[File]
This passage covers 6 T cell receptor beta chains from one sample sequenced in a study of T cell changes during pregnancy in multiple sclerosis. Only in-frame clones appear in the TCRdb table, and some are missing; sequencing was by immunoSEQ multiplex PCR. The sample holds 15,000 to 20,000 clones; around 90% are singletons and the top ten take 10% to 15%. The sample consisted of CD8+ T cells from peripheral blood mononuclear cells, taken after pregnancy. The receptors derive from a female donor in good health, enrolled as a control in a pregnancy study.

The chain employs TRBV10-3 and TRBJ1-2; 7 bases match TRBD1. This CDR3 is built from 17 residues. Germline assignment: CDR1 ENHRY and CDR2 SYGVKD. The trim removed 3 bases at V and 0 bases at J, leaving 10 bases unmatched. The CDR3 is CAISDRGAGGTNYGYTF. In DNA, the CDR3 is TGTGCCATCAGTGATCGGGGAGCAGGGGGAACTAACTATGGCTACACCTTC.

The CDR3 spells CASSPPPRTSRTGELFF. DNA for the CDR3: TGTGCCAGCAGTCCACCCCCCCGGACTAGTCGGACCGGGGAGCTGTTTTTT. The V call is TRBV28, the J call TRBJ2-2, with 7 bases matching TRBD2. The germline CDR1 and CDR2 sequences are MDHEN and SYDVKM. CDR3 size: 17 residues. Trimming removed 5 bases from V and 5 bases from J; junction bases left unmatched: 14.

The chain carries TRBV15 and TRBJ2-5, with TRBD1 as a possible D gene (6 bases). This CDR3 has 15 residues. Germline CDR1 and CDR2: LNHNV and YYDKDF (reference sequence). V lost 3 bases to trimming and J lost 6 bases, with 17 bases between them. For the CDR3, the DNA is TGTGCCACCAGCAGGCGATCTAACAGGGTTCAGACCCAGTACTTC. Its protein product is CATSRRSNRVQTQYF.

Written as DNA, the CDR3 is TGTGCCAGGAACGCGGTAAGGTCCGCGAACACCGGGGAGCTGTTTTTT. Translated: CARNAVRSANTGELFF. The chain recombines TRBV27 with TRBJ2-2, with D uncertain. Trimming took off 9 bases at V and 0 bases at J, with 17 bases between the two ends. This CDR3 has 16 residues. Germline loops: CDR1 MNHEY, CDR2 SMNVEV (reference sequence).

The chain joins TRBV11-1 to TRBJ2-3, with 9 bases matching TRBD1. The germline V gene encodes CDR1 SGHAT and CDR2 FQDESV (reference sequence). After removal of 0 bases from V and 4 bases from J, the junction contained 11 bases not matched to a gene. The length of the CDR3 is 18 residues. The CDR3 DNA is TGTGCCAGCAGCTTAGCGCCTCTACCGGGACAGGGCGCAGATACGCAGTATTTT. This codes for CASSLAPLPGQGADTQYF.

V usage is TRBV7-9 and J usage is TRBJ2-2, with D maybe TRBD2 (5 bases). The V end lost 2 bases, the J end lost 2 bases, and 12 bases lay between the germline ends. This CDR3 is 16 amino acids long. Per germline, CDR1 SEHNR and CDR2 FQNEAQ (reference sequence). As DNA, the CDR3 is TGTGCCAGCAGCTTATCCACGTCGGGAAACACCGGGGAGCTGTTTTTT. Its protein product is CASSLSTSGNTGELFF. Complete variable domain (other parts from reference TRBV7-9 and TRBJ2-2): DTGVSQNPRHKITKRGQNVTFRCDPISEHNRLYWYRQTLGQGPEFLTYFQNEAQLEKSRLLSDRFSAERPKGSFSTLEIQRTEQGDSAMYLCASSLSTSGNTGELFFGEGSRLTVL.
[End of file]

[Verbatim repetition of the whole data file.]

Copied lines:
This passage covers 6 T cell receptor beta chains from one sample sequenced in a study of T cell changes during pregnancy in multiple sclerosis. Only in-frame clones appear in the TCRdb table, and some are missing; sequencing was by immunoSEQ multiplex PCR. The sample holds 15,000 to 20,000 clones; around 90% are singletons and the top ten take 10% to 15%. The sample consisted of CD8+ T cells from peripheral blood mononuclear cells, taken after pregnancy. The receptors derive from a female donor in good health, enrolled as a control in a pregnancy study.

The chain employs TRBV10-3 and TRBJ1-2; 7 bases match TRBD1. This CDR3 is built from 17 residues. Germline assignment: CDR1 ENHRY and CDR2 SYGVKD. The trim removed 3 bases at V and 0 bases at J, leaving 10 bases unmatched. The CDR3 is CAISDRGAGGTNYGYTF. In DNA, the CDR3 is TGTGCCATCAGTGATCGGGGAGCAGGGGGAACTAACTATGGCTACACCTTC.

The CDR3 spells CASSPPPRTSRTGELFF. DNA for the CDR3: TGTGCCAGCAGTCCACCCCCCCGGACTAGTCGGACCGGGGAGCTGTTTTTT. The V call is TRBV28, the J call TRBJ2-2, with 7 bases matching TRBD2. The germline CDR1 and CDR2 sequences are MDHEN and SYDVKM. CDR3 size: 17 residues. Trimming removed 5 bases from V and 5 bases from J; junction bases left unmatched: 14.

The chain carries TRBV15 and TRBJ2-5, with TRBD1 as a possible D gene (6 bases). This CDR3 has 15 residues. Germline CDR1 and CDR2: LNHNV and YYDKDF (reference sequence). V lost 3 bases to trimming and J lost 6 bases, with 17 bases between them. For the CDR3, the DNA is TGTGCCACCAGCAGGCGATCTAACAGGGTTCAGACCCAGTACTTC. Its protein product is CATSRRSNRVQTQYF.

Written as DNA, the CDR3 is TGTGCCAGGAACGCGGTAAGGTCCGCGAACACCGGGGAGCTGTTTTTT. Translated: CARNAVRSANTGELFF. The chain recombines TRBV27 with TRBJ2-2, with D uncertain. Trimming took off 9 bases at V and 0 bases at J, with 17 bases between the two ends. This CDR3 has 16 residues. Germline loops: CDR1 MNHEY, CDR2 SMNVEV (reference sequence).

The chain joins TRBV11-1 to TRBJ2-3, with 9 bases matching TRBD1. The germline V gene encodes CDR1 SGHAT and CDR2 FQDESV (reference sequence). After removal of 0 bases from V and 4 bases from J, the junction contained 11 bases not matched to a gene. The length of the CDR3 is 18 residues. The CDR3 DNA is TGTGCCAGCAGCTTAGCGCCTCTACCGGGACAGGGCGCAGATACGCAGTATTTT. This codes for CASSLAPLPGQGADTQYF.

V usage is TRBV7-9 and J usage is TRBJ2-2, with D maybe TRBD2 (5 bases). The V end lost 2 bases, the J end lost 2 bases, and 12 bases lay between the germline ends. This CDR3 is 16 amino acids long. Per germline, CDR1 SEHNR and CDR2 FQNEAQ (reference sequence). As DNA, the CDR3 is TGTGCCAGCAGCTTATCCACGTCGGGAAACACCGGGGAGCTGTTTTTT. Its protein product is CASSLSTSGNTGELFF. Complete variable domain (other parts from reference TRBV7-9 and TRBJ2-2): DTGVSQNPRHKITKRGQNVTFRCDPISEHNRLYWYRQTLGQGPEFLTYFQNEAQLEKSRLLSDRFSAERPKGSFSTLEIQRTEQGDSAMYLCASSLSTSGNTGELFFGEGSRLTVL.